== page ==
Gaius Valerius Catullus

(84-54 BC / Verona, Gaul)

Advice: To Himself - Poem by Gaius Valerius Catullus

Sad Catullus, stop playing the fool,
and let what you know leads you to ruin, end.
Once, bright days shone for you,
when you came often drawn to the girl
loved as no other will be loved by you.
Then there were many pleasures with her,
that you wished, and the girl not unwilling,
truly the bright days shone for you.
And now she no longer wants you: and you
weak man, be unwilling to chase what flees,
or live in misery: be strong-minded, stand firm.
Goodbye girl, now Catullus is firm,
he doesn’t search for you, won’t ask unwillingly.
But you’ll grieve, when nobody asks.
Woe to you, wicked girl, what life’s left for you?
Who’ll submit to you now? Who’ll see your beauty?
Who now will you love? Whose will they say you’ll be?
Who will you kiss? Whose lips will you bite?
But you, Catullus, be resolved to be firm.


Comments about Advice: To Himself by Gaius Valerius Catullus

  • Bernard F. Asuncion (9/21/2017 5:37:00 PM)


    Such a great poem worth reading....: . (Report) Reply

    0 person liked.
    1 person did not like.
  • Edward Kofi Louis (9/21/2017 1:07:00 PM)


    Who now will you love? . Thanks for sharing this poem with us. (Report) Reply

  • Subhas Chandra Chakra (9/21/2017 10:14:00 AM)


    A great poem of the ancient age, well interpreted to the modern mind.
    Thanks poet.
    (Report) Reply

  • Kumarmani Mahakul (9/21/2017 9:58:00 AM)


    Catullus was a latin poet whose full name is Gaius Valerious Catullas. His poem are interesting and haunting. Thanks and congratulations to his soul for being selected this poem as the poem of the day. (Report) Reply

  • Sylvia Frances Chan (9/21/2017 4:25:00 AM)


    My comments haven't come up yet, but I will make a small note here that I have commented on the Beautiful Poetry of CATULLUS. I used to read him, I love to read CATULLUS when I was still studying the English Language-and-Literature. And it seems that I can still enjoy this Special Poem of him by him. I oft write poems to the self, easiest: no men would become angry nor offended. Ha! Magnificent poetry by CATULLUS, my fav. orator. (Report) Reply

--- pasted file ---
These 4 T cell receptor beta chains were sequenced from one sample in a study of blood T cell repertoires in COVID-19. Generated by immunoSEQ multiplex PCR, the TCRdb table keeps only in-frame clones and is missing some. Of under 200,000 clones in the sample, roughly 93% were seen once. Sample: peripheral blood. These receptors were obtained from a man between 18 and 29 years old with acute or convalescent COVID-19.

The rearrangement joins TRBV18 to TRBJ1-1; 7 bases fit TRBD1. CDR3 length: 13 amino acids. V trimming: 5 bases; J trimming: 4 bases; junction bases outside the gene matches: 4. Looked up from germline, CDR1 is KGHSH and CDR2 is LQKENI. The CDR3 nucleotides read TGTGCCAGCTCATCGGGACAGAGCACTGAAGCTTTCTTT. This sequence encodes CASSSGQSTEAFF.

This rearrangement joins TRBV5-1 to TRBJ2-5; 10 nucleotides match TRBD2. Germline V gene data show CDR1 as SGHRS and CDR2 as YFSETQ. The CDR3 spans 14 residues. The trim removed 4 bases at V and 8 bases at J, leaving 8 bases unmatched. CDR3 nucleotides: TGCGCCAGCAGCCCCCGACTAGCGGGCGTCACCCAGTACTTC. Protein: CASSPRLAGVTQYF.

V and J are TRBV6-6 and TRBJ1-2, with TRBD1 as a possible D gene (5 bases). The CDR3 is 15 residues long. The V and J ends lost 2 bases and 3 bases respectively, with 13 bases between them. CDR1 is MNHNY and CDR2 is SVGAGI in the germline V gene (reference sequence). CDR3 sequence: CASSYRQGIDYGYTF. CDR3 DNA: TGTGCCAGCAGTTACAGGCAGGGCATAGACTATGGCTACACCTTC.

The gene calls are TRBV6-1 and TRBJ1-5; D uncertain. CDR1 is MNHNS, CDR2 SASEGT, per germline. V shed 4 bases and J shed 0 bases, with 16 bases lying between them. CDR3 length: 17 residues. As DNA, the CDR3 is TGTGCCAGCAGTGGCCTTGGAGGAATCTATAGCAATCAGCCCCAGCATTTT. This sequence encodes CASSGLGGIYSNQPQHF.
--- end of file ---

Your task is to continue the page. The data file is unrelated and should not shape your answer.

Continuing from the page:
• Sylvia Frances Chan (9/21/2017 4:10:00 AM)


    WOW! A poem of THE Catullus, how impressing! L love to read CATULLUS when I was still studying, What is better than to give advice to the self? Wonderful poetry. A TEN for Catullus. (Report) Reply

  • Lantz Pierre (9/21/2017 3:45:00 AM)


    Quite a sage piece. I'm always a bit put off my third person references to the self, glad to see that confirmed in the latin Farinelli posted below. It comes off okay here, part of a stern talking to to the self. Seeing the Latin below, and this obviously meaningful translation I yearn to have Louis Zukofsky's translation as yet another point of reference. From ancient to modernist. If anyone has access to it please post it, I think it would be greatly informative. (Report) Reply

  • Susan Williams (9/21/2017 1:45:00 AM)


    This was written sometime between 84-54 BC- - -some things never change, do they? People break their hearts and will turn around and break their hearts again. Amazing how the language doesn't seem stilted or awkward- -must be a good interpreter. (Report) Reply

  • Robert Murray Smith (9/21/2017 12:31:00 AM)


    A good poem with sage advice. (Report) Reply

  • (3/29/2006 9:45:00 AM)


    VIII. ad se ipsum

    MISER Catulle, desinas ineptire,
    et quod uides perisse perditum ducas.
    fulsere quondam candidi tibi soles,
    cum uentitabas quo puella ducebat
    amata nobis quantum amabitur nulla.
    ibi illa multa cum iocosa fiebant,
    quae tu uolebas nec puella nolebat,
    fulsere uere candidi tibi soles.
    nunc iam illa non uult: tu quoque impotens noli,
    nec quae fugit sectare, nec miser uiue,
    sed obstinata mente perfer, obdura.
    uale puella, iam Catullus obdurat,
    nec te requiret nec rogabit inuitam.
    at tu dolebis, cum rogaberis nulla.
    scelesta, uae te, quae tibi manet uita?
    quis nunc te adibit? cui uideberis bella?
    quem nunc amabis? cuius esse diceris?
    quem basiabis? cui labella mordebis?
    at tu, Catulle, destinatus obdura.
    (Report) Reply

Read all 10 comments »



Read this poem in other languages

This poem has not been translated into any other language yet.

I would like to translate this poem »

word flags

What do you think this poem is about?

Read poems about / on: girl, kiss, sad, beauty



Poem Submitted: Thursday, January 1, 2004



[Report Error]